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Enhancing Job Scheduling on Inter-Rackscale Datacenters with Free-Space Optical Links
Yao HU Michihiro KOIBUCHI
IEICE TRANSACTIONS on Information and Systems
Publication Date: 2018/12/01
Online ISSN: 1745-1361
Type of Manuscript: Special Section PAPER (Special Section on Parallel and Distributed Computing and Networking)
Category: Information networks
rackscale architecture, datacenter network, free-space optics, job scheduling,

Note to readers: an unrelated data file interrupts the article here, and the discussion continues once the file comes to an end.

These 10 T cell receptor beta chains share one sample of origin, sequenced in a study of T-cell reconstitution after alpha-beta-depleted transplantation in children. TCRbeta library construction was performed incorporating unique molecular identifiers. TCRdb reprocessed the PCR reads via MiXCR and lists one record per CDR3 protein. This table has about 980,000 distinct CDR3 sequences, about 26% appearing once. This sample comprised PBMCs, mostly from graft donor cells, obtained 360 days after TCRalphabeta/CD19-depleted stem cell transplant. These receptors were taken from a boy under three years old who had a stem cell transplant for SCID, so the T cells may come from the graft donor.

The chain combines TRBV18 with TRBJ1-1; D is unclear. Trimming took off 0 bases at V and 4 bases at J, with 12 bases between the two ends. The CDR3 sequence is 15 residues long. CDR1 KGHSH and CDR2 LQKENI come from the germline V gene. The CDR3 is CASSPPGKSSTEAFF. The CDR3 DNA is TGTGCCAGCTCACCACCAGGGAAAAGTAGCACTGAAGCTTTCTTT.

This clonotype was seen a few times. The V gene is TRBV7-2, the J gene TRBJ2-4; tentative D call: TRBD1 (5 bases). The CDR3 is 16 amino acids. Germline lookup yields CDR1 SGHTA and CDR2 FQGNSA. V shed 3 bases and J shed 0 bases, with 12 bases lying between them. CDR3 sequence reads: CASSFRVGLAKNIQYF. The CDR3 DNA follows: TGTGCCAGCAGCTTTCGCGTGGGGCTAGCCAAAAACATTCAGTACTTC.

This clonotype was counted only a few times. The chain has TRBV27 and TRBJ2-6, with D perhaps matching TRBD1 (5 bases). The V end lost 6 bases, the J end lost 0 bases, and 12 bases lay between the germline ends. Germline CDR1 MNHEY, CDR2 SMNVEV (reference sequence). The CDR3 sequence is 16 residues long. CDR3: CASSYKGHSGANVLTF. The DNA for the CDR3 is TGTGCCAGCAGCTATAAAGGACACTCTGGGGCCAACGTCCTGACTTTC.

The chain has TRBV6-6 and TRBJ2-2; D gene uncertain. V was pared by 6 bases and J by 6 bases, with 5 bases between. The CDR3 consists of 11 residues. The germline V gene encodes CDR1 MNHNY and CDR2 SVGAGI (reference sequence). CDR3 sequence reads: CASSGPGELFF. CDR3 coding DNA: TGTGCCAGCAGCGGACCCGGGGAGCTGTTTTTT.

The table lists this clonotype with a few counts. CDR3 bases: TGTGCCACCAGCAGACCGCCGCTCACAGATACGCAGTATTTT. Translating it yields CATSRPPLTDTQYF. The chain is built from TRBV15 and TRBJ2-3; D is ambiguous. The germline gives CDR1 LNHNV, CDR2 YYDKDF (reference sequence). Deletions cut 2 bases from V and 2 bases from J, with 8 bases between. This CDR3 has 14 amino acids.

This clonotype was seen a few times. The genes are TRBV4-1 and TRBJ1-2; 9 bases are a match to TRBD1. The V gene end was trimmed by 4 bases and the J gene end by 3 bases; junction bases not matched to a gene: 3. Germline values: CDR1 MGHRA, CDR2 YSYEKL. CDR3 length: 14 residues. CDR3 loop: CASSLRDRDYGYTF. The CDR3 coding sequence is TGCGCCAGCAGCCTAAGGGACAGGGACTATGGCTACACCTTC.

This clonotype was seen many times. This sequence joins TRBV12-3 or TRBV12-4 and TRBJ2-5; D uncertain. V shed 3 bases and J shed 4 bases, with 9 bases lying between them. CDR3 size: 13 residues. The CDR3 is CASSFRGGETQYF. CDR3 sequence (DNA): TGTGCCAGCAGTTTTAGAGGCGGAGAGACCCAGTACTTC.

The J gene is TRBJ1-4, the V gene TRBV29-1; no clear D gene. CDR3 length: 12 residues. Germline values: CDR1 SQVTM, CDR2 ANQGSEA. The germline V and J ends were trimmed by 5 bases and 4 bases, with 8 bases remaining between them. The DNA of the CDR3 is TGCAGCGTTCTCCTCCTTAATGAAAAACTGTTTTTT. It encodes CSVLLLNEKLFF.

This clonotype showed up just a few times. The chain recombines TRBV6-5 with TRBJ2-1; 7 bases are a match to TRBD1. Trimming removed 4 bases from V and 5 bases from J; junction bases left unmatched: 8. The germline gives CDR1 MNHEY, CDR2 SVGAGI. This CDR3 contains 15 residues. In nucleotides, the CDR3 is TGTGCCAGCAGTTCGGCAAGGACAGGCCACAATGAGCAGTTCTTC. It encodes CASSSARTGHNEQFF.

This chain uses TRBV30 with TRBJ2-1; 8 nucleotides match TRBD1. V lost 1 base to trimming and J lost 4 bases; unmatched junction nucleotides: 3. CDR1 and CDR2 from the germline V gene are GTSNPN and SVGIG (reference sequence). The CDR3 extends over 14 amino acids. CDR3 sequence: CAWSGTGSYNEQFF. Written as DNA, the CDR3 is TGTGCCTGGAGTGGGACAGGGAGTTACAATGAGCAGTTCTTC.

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Datacenter growth in traffic and scale is driving innovations in constructing tightly-coupled facilities with low-latency communication for different specific applications. A famous custom design is rackscale (RS) computing by gathering key server resource components into different resource pools. Such a resource-pooling implementation requires a new software stack to manage resource discovery, resource allocation and data communication. The reconfiguration of interconnection networks on their components is potentially needed to support the above demand in RS. In this context as an evolution of the original RS architecture the inter-rackscale (IRS) architecture, which disaggregates hardware components into different racks according to their own areas, has been proposed. The heart of IRS is to use a limited number of free-space optics (FSO) channels for wireless connections between different resource racks, via which selected pairs of racks can communicate directly and thus resource-pooling requirements are met without additional software management. In this study we evaluate the influences of FSO links on IRS networks. Evaluation results show that FSO links reduce average communication hop count for user jobs, which is close to the best possible value of 2 hops and thus provides comparable benchmark performance to that of the counterpart RS architecture. In addition, if four FSO terminals per rack are allowed, the CPU/SSD (GPU) interconnection latency is reduced by 25.99% over Fat-tree and by 67.14% over 2-D Torus. We also present the advantage of an FSO-equipped IRS system in average turnaround time of dispatched jobs for given sets of benchmark workloads.